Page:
Once again, the open rate was within the highly constant 12-13% range. But this film received and amazing 35.3% click through rate.

Does this suggest I should be sending you weekly emails about the weather?

You Like Funny

Along with the Fidelity video I referred to above, other big hits in terms of click-throughs was this funny film about a conference call, which got a 22.7% click through rate and yes, the standard 12-13% open rate.

But to complicate matters, other funny videos like “Tap Into Money,” with the email subject line “Hilarious Video Reveals Internet Con” got far fewer click-throughs.

You Like Celebrity

My early sales pitches about creativity and innovation may have performed just so-so, but once I brought John Cleese into the picture—not only a celebrity but a funny celebrity—the click-throughs rose, in this case with a 19.3% score along with the too-be-expected 13% open rate.

Yet, once again, it’s not that simple. Kurt Vonnegut explaining story shapes received an 11% open rate with 13.6% click-through rate.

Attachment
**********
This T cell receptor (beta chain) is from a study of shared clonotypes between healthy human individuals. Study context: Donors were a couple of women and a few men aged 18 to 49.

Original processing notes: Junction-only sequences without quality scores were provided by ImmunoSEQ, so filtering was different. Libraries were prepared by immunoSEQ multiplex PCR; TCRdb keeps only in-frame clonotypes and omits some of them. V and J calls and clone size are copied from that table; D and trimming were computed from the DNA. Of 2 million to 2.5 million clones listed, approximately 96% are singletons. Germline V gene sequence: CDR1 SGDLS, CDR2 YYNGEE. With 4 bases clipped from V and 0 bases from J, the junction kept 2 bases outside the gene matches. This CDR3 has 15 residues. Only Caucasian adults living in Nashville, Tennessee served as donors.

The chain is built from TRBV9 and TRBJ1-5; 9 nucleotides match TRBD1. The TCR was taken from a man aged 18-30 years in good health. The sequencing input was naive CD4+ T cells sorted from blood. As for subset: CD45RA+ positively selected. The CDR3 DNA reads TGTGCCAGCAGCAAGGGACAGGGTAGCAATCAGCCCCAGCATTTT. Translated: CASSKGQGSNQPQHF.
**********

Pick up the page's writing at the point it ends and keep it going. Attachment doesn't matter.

So maybe you like John Cleese more than Kurt Vonnegut?  Or creativity more than stories?

You did like when you were told that a video or article was itself a celebrity, having gone viral. This email about one of my articles on creativity and listening, which had some viral momentum, got a higher than average 14.6% open rate.

You’re Worried About Losing Your Job

A email with the heading “Be Positive or Get Fired,” which led to a video summarizing Barabara Ehrenreich’s critique of Positive Thinking and its almost authoritarian role in the workplace, had a 26.3% click-through rate with a 13% open rate

You Don’t Care If I’m Naughty Or Nice

As I said above, I moved from sales pitches to a content marketing strategy back in 2013. The less I discussed my own work and the more i discussed storytelling or simply brought you stories, the better the campaign performed.

But that persistent 12-13% open rate bothered me.  It seemed to be impervious to anything I published. Perhaps if I sent you something truly outrageous, there would be more opens.

So I figured I’d take a risk and send out a spoof commercial for Smarter Storytelling in which brand Guru Dr. Carlos Mandelbaum make a ground-breaking sales pitch:  “Hire Us And We’ll Kiss Your Ass.”

This would have to break through, I figured. Sure, a lot of you would opt-out, but that would actually be a good thing. If you couldn’t get this joke, chances are we wouldn’t be right for one another in a business context anyway.  And if I could bring my email list under 5,000 I could save $25 a month from Constant Contact!